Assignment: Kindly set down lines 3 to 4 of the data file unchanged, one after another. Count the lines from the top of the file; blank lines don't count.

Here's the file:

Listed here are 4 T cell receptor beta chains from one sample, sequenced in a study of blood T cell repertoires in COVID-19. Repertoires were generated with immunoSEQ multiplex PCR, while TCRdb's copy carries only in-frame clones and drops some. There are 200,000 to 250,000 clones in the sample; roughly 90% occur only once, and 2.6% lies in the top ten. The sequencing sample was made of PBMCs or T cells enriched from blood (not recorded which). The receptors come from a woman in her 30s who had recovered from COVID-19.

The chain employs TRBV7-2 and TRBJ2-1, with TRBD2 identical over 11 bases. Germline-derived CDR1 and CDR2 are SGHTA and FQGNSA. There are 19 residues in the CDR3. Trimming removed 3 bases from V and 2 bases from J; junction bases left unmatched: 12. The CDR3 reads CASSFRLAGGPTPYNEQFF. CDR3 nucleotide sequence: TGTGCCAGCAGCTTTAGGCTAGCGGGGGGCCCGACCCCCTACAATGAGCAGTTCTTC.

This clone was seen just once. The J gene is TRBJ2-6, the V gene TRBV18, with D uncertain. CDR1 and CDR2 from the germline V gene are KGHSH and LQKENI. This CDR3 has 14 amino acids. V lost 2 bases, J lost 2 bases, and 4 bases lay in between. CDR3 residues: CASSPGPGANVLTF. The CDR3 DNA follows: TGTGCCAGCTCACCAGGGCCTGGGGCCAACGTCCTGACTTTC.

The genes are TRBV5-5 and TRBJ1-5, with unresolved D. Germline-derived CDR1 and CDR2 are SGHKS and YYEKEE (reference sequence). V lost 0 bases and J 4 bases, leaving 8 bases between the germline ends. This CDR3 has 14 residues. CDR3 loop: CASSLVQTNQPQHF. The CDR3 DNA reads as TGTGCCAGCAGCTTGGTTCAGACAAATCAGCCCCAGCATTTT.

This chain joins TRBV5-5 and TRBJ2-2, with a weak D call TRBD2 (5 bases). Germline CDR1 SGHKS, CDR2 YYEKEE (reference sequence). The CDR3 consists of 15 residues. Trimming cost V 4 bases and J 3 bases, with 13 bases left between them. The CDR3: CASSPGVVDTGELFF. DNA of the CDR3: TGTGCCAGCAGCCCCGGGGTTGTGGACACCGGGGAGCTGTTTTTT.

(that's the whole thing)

This clone was seen just once. The J gene is TRBJ2-6, the V gene TRBV18, with D uncertain. CDR1 and CDR2 from the germline V gene are KGHSH and LQKENI. This CDR3 has 14 amino acids. V lost 2 bases, J lost 2 bases, and 4 bases lay in between. CDR3 residues: CASSPGPGANVLTF. The CDR3 DNA follows: TGTGCCAGCTCACCAGGGCCTGGGGCCAACGTCCTGACTTTC.

The genes are TRBV5-5 and TRBJ1-5, with unresolved D. Germline-derived CDR1 and CDR2 are SGHKS and YYEKEE (reference sequence). V lost 0 bases and J 4 bases, leaving 8 bases between the germline ends. This CDR3 has 14 residues. CDR3 loop: CASSLVQTNQPQHF. The CDR3 DNA reads as TGTGCCAGCAGCTTGGTTCAGACAAATCAGCCCCAGCATTTT.